Wednesday, August 9, 2017


I've often noticed that when I go through a particularly dark mood, I go through all sorts of irrational thought processes.  As I come out of it, as I always do eventually, I look back with a sense of perspective and objectivity.  I can see how irrational I was being, interpreting things in awful ways, coming to even worse conclusions.

We often underestimate just how potent it can be, to be lost in the midst of delusion.  I've been wary of this my whole life, and yet, can only really see past it, from a safe distance.  What really gets me is that if my "safe distance" is really just another delusion, I'd be no more capable of realizing it, than I was of realizing the delusions of deep depression.  From the perspective of depression, feeling better seems pointless, hollow, but neither is really wrong, per se.  Just different.

There's a clear cognitive bias, to wanting to believe that it's more real, when I'm not so depressed.  A great relief in finding ways of thinking that aren't painful.  If my current state of mind involves a more pleasant brain chemistry, I'd sure like to think that it's what's real.  I'm just not sure there's much reason to conclude that's actually true.  Most people believe all sorts of crazy things, and often seem to think very little about the complex layers of causality that really drive everything.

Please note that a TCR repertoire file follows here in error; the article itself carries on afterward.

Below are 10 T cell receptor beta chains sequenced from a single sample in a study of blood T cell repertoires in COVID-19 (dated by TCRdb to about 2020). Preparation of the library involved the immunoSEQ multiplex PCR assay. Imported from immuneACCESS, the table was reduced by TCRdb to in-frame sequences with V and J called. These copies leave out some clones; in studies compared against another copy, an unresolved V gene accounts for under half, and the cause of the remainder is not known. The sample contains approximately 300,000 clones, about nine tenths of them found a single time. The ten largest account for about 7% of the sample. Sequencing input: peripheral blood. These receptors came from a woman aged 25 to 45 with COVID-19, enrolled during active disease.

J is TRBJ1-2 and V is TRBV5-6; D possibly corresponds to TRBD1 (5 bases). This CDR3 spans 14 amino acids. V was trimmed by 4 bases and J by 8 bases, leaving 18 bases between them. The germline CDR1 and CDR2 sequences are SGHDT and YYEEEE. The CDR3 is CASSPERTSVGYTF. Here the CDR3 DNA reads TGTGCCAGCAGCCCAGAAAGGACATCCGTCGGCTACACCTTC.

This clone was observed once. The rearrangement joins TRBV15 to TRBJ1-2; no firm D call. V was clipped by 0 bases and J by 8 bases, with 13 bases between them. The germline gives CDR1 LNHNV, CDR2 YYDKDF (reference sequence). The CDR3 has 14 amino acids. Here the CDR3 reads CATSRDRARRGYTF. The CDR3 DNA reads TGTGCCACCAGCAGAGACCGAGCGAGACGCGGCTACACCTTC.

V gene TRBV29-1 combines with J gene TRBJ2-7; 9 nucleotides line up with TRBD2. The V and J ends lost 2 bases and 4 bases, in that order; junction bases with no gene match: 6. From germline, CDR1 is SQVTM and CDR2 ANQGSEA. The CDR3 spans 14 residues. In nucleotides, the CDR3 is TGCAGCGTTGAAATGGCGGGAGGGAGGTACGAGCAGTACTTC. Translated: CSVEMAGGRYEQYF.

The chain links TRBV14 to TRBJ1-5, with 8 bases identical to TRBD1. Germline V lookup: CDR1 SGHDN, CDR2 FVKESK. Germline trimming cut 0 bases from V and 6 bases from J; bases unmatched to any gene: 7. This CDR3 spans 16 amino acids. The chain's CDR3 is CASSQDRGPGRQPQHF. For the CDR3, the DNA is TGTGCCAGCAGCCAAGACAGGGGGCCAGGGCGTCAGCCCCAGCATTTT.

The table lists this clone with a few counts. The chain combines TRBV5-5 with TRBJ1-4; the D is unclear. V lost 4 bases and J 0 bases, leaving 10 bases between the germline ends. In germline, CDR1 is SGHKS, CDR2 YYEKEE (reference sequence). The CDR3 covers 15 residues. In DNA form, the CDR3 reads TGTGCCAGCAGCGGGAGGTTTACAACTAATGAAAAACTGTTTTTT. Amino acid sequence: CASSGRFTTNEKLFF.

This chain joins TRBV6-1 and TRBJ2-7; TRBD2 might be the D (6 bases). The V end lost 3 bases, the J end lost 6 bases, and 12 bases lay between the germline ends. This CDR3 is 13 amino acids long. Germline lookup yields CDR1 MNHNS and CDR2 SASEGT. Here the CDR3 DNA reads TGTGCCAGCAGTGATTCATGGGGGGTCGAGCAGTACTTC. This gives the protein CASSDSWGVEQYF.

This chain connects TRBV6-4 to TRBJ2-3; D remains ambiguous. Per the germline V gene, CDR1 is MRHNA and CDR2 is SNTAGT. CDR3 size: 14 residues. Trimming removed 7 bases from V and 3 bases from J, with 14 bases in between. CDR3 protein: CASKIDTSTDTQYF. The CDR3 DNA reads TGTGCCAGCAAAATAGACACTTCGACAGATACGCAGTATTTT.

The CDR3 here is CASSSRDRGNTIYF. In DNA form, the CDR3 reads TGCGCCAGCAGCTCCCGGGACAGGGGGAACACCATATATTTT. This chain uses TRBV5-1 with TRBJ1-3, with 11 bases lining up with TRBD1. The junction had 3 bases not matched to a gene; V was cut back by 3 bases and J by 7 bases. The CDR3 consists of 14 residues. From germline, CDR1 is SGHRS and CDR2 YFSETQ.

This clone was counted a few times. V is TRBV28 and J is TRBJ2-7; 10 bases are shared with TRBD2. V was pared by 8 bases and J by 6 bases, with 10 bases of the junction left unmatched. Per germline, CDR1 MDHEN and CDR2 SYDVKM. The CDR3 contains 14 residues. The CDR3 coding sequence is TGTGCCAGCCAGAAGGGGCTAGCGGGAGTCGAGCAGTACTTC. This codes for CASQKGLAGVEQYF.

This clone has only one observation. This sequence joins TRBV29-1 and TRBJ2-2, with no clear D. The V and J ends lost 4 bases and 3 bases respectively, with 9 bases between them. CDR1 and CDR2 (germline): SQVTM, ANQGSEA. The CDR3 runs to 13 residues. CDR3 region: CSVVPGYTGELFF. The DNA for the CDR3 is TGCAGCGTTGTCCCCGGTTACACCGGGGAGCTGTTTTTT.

As I finished my first cup of coffee this morning, my daily self-diagnostics were not looking good.  Going for my usual run felt out of the question.  Not because I was all that miserable, but critically unmotivated.  I know this feeling well, and it sounds a lot easier to get over than it is.  In the midst of that state, there was no getting over it.

Few hours later, I began to realize I felt all sweaty and unpleasant, and that a shower would probably be a good idea.  As I moved to do that, I figured it would probably make sense to run first, then shower.  Not to be reductive, and might have been coincidence, but sweating is a side effect of increasing cortisol levels.  A more primary function being how it factors into motivation.

So, out of the blue, I was all sweaty and motivated, and it got me moving.  Was I delusional before, thinking that I couldn't move?  Or did my endocrine system finally kick into gear the way it's supposed to?  If that is the real culprit, is it delusion to blame distorted thinking and bad feelings?  Is it delusion to blame delusion?

There are almost certainly elements of both, and the flawed thinking would not be believing in either one, but in disbelieving in the other.  A sort of delusion that seems quite common to me.

1 comment:

Anna Pittala said...

I think the delusion I get caught up in is that we are supposed to be happy all the time. Life is not like that. It is filled with pain and happiness. Holding on during the dark parts until they pass is the definitely the hardest part. Stopping the train of thoughts that fall into the ruts in my mind is the battle. It can be real work to derail them. I have sometimes found working on an arts and crafts project or spending time in the yard can help push me past it. It can get me out of my head. Sometimes the" mud" is too thick and I just have to wait for it to pass or listen to some metal and "purge the demons". Sometimes listening to some loud metal and embracing the angst can help it pass for me.